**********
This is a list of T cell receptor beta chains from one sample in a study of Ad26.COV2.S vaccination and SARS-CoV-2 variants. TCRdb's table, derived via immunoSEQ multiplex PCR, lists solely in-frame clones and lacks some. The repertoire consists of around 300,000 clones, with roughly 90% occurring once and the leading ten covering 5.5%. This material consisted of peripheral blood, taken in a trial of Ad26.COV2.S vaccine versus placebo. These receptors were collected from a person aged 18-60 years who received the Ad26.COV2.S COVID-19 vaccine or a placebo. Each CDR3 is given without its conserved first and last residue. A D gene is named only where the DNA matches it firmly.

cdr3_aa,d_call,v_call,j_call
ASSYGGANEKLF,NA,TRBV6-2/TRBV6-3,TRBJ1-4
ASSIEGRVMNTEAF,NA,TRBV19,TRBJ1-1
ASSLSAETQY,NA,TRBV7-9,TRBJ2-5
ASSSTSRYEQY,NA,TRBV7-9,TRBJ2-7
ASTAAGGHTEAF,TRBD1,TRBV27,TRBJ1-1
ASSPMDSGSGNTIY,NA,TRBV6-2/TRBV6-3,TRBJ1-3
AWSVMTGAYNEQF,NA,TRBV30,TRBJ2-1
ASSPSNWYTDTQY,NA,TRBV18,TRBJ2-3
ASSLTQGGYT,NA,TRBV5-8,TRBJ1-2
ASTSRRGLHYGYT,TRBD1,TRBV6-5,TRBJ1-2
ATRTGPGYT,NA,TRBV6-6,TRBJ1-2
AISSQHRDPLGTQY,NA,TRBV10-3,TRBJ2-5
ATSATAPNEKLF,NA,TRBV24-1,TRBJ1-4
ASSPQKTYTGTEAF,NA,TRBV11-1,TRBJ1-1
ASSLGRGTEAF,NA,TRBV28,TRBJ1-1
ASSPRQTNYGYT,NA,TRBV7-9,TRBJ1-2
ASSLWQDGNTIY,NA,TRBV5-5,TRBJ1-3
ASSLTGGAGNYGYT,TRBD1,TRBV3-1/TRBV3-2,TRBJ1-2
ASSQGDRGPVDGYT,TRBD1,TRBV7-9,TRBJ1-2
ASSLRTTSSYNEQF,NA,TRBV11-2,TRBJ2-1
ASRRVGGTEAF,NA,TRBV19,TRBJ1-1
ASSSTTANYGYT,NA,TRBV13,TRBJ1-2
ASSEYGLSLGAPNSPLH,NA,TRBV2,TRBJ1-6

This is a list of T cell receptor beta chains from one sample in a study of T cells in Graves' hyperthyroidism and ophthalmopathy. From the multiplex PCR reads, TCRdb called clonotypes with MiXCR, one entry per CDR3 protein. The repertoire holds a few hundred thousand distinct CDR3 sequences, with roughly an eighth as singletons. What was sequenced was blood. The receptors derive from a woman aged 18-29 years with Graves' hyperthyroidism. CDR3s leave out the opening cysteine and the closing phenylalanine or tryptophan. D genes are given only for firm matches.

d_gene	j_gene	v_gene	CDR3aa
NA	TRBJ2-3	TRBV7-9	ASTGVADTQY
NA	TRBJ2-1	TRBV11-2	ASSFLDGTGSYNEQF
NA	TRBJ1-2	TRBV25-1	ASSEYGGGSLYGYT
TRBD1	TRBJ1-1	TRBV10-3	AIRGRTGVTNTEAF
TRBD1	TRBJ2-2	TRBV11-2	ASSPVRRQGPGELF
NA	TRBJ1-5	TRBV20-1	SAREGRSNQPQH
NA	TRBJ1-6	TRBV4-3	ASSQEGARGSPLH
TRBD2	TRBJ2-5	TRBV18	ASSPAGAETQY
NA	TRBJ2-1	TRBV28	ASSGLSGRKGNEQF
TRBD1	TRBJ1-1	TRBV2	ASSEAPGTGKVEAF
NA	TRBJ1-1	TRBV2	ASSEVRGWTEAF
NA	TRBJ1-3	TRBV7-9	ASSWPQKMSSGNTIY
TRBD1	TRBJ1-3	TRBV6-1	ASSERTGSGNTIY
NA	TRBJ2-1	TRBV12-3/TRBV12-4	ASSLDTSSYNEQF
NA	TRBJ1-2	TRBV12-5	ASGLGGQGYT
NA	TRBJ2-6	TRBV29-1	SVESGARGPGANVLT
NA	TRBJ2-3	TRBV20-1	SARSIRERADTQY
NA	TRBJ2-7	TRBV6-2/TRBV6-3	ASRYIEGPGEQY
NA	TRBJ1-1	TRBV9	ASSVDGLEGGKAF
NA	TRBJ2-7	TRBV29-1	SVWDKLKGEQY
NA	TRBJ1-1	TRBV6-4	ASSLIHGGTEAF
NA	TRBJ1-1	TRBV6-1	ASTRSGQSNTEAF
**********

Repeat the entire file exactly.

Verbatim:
This is a list of T cell receptor beta chains from one sample in a study of Ad26.COV2.S vaccination and SARS-CoV-2 variants. TCRdb's table, derived via immunoSEQ multiplex PCR, lists solely in-frame clones and lacks some. The repertoire consists of around 300,000 clones, with roughly 90% occurring once and the leading ten covering 5.5%. This material consisted of peripheral blood, taken in a trial of Ad26.COV2.S vaccine versus placebo. These receptors were collected from a person aged 18-60 years who received the Ad26.COV2.S COVID-19 vaccine or a placebo. Each CDR3 is given without its conserved first and last residue. A D gene is named only where the DNA matches it firmly.

cdr3_aa,d_call,v_call,j_call
ASSYGGANEKLF,NA,TRBV6-2/TRBV6-3,TRBJ1-4
ASSIEGRVMNTEAF,NA,TRBV19,TRBJ1-1
ASSLSAETQY,NA,TRBV7-9,TRBJ2-5
ASSSTSRYEQY,NA,TRBV7-9,TRBJ2-7
ASTAAGGHTEAF,TRBD1,TRBV27,TRBJ1-1
ASSPMDSGSGNTIY,NA,TRBV6-2/TRBV6-3,TRBJ1-3
AWSVMTGAYNEQF,NA,TRBV30,TRBJ2-1
ASSPSNWYTDTQY,NA,TRBV18,TRBJ2-3
ASSLTQGGYT,NA,TRBV5-8,TRBJ1-2
ASTSRRGLHYGYT,TRBD1,TRBV6-5,TRBJ1-2
ATRTGPGYT,NA,TRBV6-6,TRBJ1-2
AISSQHRDPLGTQY,NA,TRBV10-3,TRBJ2-5
ATSATAPNEKLF,NA,TRBV24-1,TRBJ1-4
ASSPQKTYTGTEAF,NA,TRBV11-1,TRBJ1-1
ASSLGRGTEAF,NA,TRBV28,TRBJ1-1
ASSPRQTNYGYT,NA,TRBV7-9,TRBJ1-2
ASSLWQDGNTIY,NA,TRBV5-5,TRBJ1-3
ASSLTGGAGNYGYT,TRBD1,TRBV3-1/TRBV3-2,TRBJ1-2
ASSQGDRGPVDGYT,TRBD1,TRBV7-9,TRBJ1-2
ASSLRTTSSYNEQF,NA,TRBV11-2,TRBJ2-1
ASRRVGGTEAF,NA,TRBV19,TRBJ1-1
ASSSTTANYGYT,NA,TRBV13,TRBJ1-2
ASSEYGLSLGAPNSPLH,NA,TRBV2,TRBJ1-6

This is a list of T cell receptor beta chains from one sample in a study of T cells in Graves' hyperthyroidism and ophthalmopathy. From the multiplex PCR reads, TCRdb called clonotypes with MiXCR, one entry per CDR3 protein. The repertoire holds a few hundred thousand distinct CDR3 sequences, with roughly an eighth as singletons. What was sequenced was blood. The receptors derive from a woman aged 18-29 years with Graves' hyperthyroidism. CDR3s leave out the opening cysteine and the closing phenylalanine or tryptophan. D genes are given only for firm matches.

d_gene	j_gene	v_gene	CDR3aa
NA	TRBJ2-3	TRBV7-9	ASTGVADTQY
NA	TRBJ2-1	TRBV11-2	ASSFLDGTGSYNEQF
NA	TRBJ1-2	TRBV25-1	ASSEYGGGSLYGYT
TRBD1	TRBJ1-1	TRBV10-3	AIRGRTGVTNTEAF
TRBD1	TRBJ2-2	TRBV11-2	ASSPVRRQGPGELF
NA	TRBJ1-5	TRBV20-1	SAREGRSNQPQH
NA	TRBJ1-6	TRBV4-3	ASSQEGARGSPLH
TRBD2	TRBJ2-5	TRBV18	ASSPAGAETQY
NA	TRBJ2-1	TRBV28	ASSGLSGRKGNEQF
TRBD1	TRBJ1-1	TRBV2	ASSEAPGTGKVEAF
NA	TRBJ1-1	TRBV2	ASSEVRGWTEAF
NA	TRBJ1-3	TRBV7-9	ASSWPQKMSSGNTIY
TRBD1	TRBJ1-3	TRBV6-1	ASSERTGSGNTIY
NA	TRBJ2-1	TRBV12-3/TRBV12-4	ASSLDTSSYNEQF
NA	TRBJ1-2	TRBV12-5	ASGLGGQGYT
NA	TRBJ2-6	TRBV29-1	SVESGARGPGANVLT
NA	TRBJ2-3	TRBV20-1	SARSIRERADTQY
NA	TRBJ2-7	TRBV6-2/TRBV6-3	ASRYIEGPGEQY
NA	TRBJ1-1	TRBV9	ASSVDGLEGGKAF
NA	TRBJ2-7	TRBV29-1	SVWDKLKGEQY
NA	TRBJ1-1	TRBV6-4	ASSLIHGGTEAF
NA	TRBJ1-1	TRBV6-1	ASTRSGQSNTEAF